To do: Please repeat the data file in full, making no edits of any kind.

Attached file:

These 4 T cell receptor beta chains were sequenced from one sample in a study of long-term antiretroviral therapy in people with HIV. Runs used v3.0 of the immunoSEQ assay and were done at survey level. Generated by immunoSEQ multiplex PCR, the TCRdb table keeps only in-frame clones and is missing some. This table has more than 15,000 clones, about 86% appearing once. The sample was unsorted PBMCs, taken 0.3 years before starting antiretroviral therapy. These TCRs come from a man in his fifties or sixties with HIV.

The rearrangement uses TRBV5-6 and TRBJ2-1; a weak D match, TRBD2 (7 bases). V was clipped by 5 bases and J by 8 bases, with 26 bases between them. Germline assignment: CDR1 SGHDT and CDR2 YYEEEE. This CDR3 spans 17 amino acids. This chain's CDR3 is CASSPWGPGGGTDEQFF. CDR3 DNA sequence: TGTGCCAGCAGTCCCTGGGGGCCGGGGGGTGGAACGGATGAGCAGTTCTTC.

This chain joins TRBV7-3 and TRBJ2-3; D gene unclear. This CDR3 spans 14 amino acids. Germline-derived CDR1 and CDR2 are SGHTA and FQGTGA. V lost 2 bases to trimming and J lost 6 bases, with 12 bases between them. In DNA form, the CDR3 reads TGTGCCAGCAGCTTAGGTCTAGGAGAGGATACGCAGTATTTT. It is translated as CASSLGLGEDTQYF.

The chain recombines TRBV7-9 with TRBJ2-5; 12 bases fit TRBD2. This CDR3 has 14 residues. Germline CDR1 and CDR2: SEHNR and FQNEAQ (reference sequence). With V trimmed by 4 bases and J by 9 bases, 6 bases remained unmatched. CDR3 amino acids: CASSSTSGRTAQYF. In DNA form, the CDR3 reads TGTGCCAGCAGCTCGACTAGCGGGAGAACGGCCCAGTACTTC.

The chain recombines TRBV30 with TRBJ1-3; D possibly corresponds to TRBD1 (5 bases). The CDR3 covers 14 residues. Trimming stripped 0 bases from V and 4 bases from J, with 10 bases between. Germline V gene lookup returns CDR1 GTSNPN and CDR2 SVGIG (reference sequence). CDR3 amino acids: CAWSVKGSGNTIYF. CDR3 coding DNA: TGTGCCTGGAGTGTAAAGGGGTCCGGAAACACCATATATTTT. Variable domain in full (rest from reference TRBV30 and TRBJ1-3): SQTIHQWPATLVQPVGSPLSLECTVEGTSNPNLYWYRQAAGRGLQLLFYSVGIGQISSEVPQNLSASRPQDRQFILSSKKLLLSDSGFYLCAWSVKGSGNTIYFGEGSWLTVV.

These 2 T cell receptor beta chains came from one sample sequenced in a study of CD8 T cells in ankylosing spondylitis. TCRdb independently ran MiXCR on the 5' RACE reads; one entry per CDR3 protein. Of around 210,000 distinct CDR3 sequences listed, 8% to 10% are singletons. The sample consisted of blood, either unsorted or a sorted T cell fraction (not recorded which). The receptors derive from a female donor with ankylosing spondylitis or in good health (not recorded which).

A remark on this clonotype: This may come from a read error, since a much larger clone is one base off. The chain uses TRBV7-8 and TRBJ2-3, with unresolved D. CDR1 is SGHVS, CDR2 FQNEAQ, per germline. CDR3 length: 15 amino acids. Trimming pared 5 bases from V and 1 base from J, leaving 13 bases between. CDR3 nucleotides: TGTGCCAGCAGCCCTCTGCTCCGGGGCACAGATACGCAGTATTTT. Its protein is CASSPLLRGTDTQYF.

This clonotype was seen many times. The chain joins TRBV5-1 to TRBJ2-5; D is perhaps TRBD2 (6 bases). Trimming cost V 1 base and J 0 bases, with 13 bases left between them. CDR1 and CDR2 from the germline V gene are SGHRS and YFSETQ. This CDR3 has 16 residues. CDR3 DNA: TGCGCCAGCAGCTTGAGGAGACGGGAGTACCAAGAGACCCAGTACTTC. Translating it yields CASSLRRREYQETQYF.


These 4 T cell receptor beta chains were sequenced from one sample in a study of long-term antiretroviral therapy in people with HIV. Runs used v3.0 of the immunoSEQ assay and were done at survey level. Generated by immunoSEQ multiplex PCR, the TCRdb table keeps only in-frame clones and is missing some. This table has more than 15,000 clones, about 86% appearing once. The sample was unsorted PBMCs, taken 0.3 years before starting antiretroviral therapy. These TCRs come from a man in his fifties or sixties with HIV.

The rearrangement uses TRBV5-6 and TRBJ2-1; a weak D match, TRBD2 (7 bases). V was clipped by 5 bases and J by 8 bases, with 26 bases between them. Germline assignment: CDR1 SGHDT and CDR2 YYEEEE. This CDR3 spans 17 amino acids. This chain's CDR3 is CASSPWGPGGGTDEQFF. CDR3 DNA sequence: TGTGCCAGCAGTCCCTGGGGGCCGGGGGGTGGAACGGATGAGCAGTTCTTC.

This chain joins TRBV7-3 and TRBJ2-3; D gene unclear. This CDR3 spans 14 amino acids. Germline-derived CDR1 and CDR2 are SGHTA and FQGTGA. V lost 2 bases to trimming and J lost 6 bases, with 12 bases between them. In DNA form, the CDR3 reads TGTGCCAGCAGCTTAGGTCTAGGAGAGGATACGCAGTATTTT. It is translated as CASSLGLGEDTQYF.

The chain recombines TRBV7-9 with TRBJ2-5; 12 bases fit TRBD2. This CDR3 has 14 residues. Germline CDR1 and CDR2: SEHNR and FQNEAQ (reference sequence). With V trimmed by 4 bases and J by 9 bases, 6 bases remained unmatched. CDR3 amino acids: CASSSTSGRTAQYF. In DNA form, the CDR3 reads TGTGCCAGCAGCTCGACTAGCGGGAGAACGGCCCAGTACTTC.

The chain recombines TRBV30 with TRBJ1-3; D possibly corresponds to TRBD1 (5 bases). The CDR3 covers 14 residues. Trimming stripped 0 bases from V and 4 bases from J, with 10 bases between. Germline V gene lookup returns CDR1 GTSNPN and CDR2 SVGIG (reference sequence). CDR3 amino acids: CAWSVKGSGNTIYF. CDR3 coding DNA: TGTGCCTGGAGTGTAAAGGGGTCCGGAAACACCATATATTTT. Variable domain in full (rest from reference TRBV30 and TRBJ1-3): SQTIHQWPATLVQPVGSPLSLECTVEGTSNPNLYWYRQAAGRGLQLLFYSVGIGQISSEVPQNLSASRPQDRQFILSSKKLLLSDSGFYLCAWSVKGSGNTIYFGEGSWLTVV.

These 2 T cell receptor beta chains came from one sample sequenced in a study of CD8 T cells in ankylosing spondylitis. TCRdb independently ran MiXCR on the 5' RACE reads; one entry per CDR3 protein. Of around 210,000 distinct CDR3 sequences listed, 8% to 10% are singletons. The sample consisted of blood, either unsorted or a sorted T cell fraction (not recorded which). The receptors derive from a female donor with ankylosing spondylitis or in good health (not recorded which).

A remark on this clonotype: This may come from a read error, since a much larger clone is one base off. The chain uses TRBV7-8 and TRBJ2-3, with unresolved D. CDR1 is SGHVS, CDR2 FQNEAQ, per germline. CDR3 length: 15 amino acids. Trimming pared 5 bases from V and 1 base from J, leaving 13 bases between. CDR3 nucleotides: TGTGCCAGCAGCCCTCTGCTCCGGGGCACAGATACGCAGTATTTT. Its protein is CASSPLLRGTDTQYF.

This clonotype was seen many times. The chain joins TRBV5-1 to TRBJ2-5; D is perhaps TRBD2 (6 bases). Trimming cost V 1 base and J 0 bases, with 13 bases left between them. CDR1 and CDR2 from the germline V gene are SGHRS and YFSETQ. This CDR3 has 16 residues. CDR3 DNA: TGCGCCAGCAGCTTGAGGAGACGGGAGTACCAAGAGACCCAGTACTTC. Translating it yields CASSLRRREYQETQYF.